Russian President Vladimir Putin signed a law Friday that bans Americans from adopting Russian children. With Russia being the third most popular country for Americans to adopt, the ban will restrict many families from adopting.
"There will be a lot of families that will be looking to adopt internationally and it will become more difficult and a large process for all families when this happens," says Lori Scott, Executive Director at Little Miracles.
Little Miracles International Adoption says that they will be greatly affected by the new ban. They have been in Amarillo since 1999. They do international adoption and humanitarian aid for disadvantage and at-risk and vulnerable children throughout the world.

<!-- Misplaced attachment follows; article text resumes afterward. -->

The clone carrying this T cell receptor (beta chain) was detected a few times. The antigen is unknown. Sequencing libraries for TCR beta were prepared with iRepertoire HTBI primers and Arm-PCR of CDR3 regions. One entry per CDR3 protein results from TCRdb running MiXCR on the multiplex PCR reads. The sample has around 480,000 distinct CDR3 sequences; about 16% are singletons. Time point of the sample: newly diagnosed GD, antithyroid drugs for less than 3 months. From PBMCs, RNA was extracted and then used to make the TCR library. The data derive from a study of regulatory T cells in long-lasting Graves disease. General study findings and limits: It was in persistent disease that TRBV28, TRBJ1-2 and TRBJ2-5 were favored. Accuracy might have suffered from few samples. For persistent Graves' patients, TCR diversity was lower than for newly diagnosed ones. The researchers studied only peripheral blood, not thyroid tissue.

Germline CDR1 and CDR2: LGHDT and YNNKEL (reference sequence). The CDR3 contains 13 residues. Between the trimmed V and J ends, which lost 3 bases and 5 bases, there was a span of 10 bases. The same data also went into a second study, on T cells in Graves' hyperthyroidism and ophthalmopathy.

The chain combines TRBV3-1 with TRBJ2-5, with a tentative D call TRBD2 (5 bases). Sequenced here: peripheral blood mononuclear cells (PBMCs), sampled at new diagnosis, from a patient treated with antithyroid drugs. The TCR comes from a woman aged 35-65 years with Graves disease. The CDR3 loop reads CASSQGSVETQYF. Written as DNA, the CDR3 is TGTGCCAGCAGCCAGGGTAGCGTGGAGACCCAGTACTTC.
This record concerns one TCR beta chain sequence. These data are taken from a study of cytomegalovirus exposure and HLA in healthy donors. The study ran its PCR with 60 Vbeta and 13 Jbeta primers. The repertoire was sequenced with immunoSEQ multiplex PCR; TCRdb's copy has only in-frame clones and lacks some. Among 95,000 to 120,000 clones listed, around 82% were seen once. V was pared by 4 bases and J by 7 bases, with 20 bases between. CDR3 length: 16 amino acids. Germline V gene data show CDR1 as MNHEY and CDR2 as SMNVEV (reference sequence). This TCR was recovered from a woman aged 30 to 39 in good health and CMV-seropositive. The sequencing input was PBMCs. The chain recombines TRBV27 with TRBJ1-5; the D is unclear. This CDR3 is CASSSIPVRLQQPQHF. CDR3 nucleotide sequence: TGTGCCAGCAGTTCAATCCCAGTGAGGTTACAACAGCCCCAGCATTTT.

While there are countless children here in the United States that are available for adoption, many still decide to look overseas. One main reason is to establish a closed adoption. Scott explains that for many closed adoption is a preferred agreement. With closed adoptions "there would be no contact with the birth family."
The ban is widely known to be in retaliation to President Barack Obama's new human rights law that Putin believes is poisoning relations. Officials say the ban will take effect January 1st.
Scott tells us that not only will those hoping to adopt children from Russia will be affected, but all families looking to find children from overseas will be impacted one way or another.